Coming of Phage: Clinical trial underscores safety of technology battling E. coli triggered UTIs

By Jane Byrne

- Last updated on GMT

© GettyImages/
© GettyImages/

Related tags phage BARDA Johnson & johnson E. coli CRISPR

Locus Biosciences says the results of its early stage clinical trial for CRISPR-enhanced bacteriophage therapy shows its precision medicine asset is safe and well tolerated.

Announcing the completion of its Phase 1b study of LBP-EC01, a CRISPR-Cas3-enhanced bacteriophage (crPhage) product targeting Escherichia coli (E. coli) ​bacteria that cause urinary tract infections (UTIs), the biotech said all primary and secondary endpoints were met.

The results, it said, indicated LBP-EC01 exposure can decrease the level of susceptible bacteria in patients infected with E. coli​ in the bladder. The trial found no drug-related adverse effects, underscoring the safety of the company’s precision approach, added Locus.

Locus’ crPhage technology works by targeting the DNA of specific bacteria, destroying their cells while leaving non-target bacteria in the human body unaffected. It has dual mechanism of action, utilizing the natural lytic activity of the bacteriophage along with the DNA-targeting activity of CRISPR-Cas3, said the developer.

That dual mechanism makes LBP-EC01 significantly more effective at killing E. coli​ cells than corresponding natural bacteriophages, as shown both in laboratory tests and in small animal models of urinary tract infection, said Locus. The mechanism also makes LBP-EC01 effective in killing such bacterial strains regardless of whether they are resistant to antibiotics, it said.

Threat of antibiotic-resistant E. coli

Both the US Centers for Disease Control and Prevention (CDC) and World Health Organization (WHO) have identified antibiotic-resistant E. coli​ as an urgent and serious public health threat requiring development of new treatments.

Worldwide, an estimated 150 million people are affected by UTIs each year. About 80% of these are caused by E. coli​, often including difficult-to-treat strains that are resistant to commonly used antibiotics. Up to 40% of UTI patients experience a recurrence within months of the first episode.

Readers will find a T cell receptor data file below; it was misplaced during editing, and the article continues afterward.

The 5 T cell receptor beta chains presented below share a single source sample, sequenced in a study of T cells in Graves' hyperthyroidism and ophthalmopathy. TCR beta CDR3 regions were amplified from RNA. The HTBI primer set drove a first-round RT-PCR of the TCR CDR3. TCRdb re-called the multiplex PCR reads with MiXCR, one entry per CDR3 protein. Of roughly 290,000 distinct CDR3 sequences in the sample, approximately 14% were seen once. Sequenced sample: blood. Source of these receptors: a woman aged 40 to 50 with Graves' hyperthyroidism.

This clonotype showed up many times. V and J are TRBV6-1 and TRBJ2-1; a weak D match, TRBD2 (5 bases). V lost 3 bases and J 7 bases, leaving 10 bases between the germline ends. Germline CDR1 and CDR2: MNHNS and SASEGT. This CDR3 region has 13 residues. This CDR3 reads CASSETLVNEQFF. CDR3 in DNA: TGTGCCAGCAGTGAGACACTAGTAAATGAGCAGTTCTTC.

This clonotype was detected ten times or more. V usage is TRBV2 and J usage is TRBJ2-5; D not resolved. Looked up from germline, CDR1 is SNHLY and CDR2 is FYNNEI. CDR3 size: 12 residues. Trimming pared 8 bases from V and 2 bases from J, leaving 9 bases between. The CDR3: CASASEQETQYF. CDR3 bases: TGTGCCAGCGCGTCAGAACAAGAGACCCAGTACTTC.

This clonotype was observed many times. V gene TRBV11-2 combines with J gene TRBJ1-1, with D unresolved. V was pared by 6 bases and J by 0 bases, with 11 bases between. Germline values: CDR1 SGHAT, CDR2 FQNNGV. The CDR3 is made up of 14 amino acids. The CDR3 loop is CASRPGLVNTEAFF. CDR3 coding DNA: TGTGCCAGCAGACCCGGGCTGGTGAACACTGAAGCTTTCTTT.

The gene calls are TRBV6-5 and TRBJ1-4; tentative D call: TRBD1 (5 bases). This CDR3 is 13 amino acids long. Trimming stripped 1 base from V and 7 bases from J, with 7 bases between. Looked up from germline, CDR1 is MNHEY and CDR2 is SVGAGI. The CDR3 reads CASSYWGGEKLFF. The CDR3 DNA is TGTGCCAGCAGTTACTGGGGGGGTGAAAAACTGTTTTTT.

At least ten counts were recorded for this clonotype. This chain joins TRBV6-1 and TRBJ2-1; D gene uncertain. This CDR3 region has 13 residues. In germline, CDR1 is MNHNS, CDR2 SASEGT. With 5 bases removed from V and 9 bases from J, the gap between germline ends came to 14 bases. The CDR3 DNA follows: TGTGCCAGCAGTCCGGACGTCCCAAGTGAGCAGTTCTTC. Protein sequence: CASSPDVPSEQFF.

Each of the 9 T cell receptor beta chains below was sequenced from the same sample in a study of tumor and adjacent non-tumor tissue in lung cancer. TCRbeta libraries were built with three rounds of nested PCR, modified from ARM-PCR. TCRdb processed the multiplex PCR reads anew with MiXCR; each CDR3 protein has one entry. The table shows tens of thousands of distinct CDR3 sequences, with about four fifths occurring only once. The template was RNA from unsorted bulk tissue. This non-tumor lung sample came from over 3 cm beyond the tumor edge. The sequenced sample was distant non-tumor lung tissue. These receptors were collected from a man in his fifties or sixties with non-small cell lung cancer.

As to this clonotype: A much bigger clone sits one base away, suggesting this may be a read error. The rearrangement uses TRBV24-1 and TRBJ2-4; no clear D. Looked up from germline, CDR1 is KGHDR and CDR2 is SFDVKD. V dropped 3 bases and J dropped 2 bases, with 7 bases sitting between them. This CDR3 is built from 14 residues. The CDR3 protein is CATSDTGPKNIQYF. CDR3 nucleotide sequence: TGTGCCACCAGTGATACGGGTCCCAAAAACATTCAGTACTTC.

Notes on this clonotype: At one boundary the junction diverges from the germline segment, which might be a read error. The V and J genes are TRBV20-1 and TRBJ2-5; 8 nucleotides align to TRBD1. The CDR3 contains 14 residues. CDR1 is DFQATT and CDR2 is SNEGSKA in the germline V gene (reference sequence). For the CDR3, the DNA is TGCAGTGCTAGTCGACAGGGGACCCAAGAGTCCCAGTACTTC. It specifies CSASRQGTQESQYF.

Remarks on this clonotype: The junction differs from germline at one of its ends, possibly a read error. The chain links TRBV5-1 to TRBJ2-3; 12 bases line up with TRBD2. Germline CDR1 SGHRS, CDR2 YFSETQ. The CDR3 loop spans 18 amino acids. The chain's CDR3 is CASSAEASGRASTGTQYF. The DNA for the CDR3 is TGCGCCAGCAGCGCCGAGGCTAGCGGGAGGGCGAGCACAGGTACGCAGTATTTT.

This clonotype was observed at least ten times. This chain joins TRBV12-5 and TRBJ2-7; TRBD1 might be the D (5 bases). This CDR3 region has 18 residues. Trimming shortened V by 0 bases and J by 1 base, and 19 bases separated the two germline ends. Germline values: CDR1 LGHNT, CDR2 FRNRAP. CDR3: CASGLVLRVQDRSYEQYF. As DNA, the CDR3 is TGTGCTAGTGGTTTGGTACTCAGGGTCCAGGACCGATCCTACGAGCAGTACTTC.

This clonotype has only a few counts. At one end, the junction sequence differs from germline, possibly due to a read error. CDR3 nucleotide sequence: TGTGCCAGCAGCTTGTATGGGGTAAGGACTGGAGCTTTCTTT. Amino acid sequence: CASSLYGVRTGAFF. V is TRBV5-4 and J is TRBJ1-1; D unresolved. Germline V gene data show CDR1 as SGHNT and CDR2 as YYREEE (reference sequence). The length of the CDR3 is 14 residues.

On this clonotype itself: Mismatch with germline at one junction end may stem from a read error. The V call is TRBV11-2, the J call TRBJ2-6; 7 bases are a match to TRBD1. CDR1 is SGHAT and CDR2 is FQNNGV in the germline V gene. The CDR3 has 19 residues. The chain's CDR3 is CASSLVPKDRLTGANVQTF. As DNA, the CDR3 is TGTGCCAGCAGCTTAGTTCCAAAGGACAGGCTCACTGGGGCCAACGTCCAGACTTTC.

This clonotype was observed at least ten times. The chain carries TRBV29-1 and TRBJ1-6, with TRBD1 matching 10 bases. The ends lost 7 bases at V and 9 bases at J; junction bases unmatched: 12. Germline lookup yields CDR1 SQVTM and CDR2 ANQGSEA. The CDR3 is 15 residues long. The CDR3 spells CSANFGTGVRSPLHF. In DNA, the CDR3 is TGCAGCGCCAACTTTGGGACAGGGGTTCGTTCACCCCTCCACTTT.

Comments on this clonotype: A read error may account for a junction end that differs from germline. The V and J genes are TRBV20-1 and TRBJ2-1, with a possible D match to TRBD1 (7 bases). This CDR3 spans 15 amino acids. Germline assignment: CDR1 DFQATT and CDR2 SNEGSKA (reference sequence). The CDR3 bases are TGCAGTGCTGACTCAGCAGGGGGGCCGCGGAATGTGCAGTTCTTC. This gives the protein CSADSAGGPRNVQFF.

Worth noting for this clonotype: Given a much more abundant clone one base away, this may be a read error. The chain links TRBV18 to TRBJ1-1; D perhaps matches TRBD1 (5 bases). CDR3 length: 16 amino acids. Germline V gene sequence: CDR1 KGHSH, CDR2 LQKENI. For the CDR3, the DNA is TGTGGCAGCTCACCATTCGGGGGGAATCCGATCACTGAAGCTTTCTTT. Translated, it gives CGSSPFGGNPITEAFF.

Next steps 

The company is now set to advance the technology to a Phase 2 study, which is funded under a collaboration with BARDA.

A Phase 3 trial, evidently, would also need to be conducted ahead of the company seeking marketing approval from the US Food and Drug Administration (FDA) for LBP-EC01.

What kind of timeline to commercialization does the company anticipate?

“There are a lot of uncertainties in drug development, so it is too early to say for sure when crPhage products will reach the market.  However, if all goes well, we anticipate that we could submit a BLA to the FDA for approval as early as 2025, crPhage could be commercially available in 2026,”​ Joseph Nixon, senior vice president of business development, Locus, told BioPharma-Reporter last October.

Unmet medical needs 

As well as targeting UTIs, the company says it is looking to address, though the use of this phage technology, unmet medical needs in bacterial infections and microbiome indications in oncology, immunology, and neuroscience therapeutic areas.

In collaboration with Johnson & Johnson, it is also working on crPhage products targeting two common pathogens that cause infections of the respiratory tract and other body sites.

In addition, the biotech has a research program evaluating potential treatments for inflammatory bowel disease, improving patient responses to immune-oncology therapies, fighting infections in patients receiving immune checkpoint inhibitors, and colorectal cancer.

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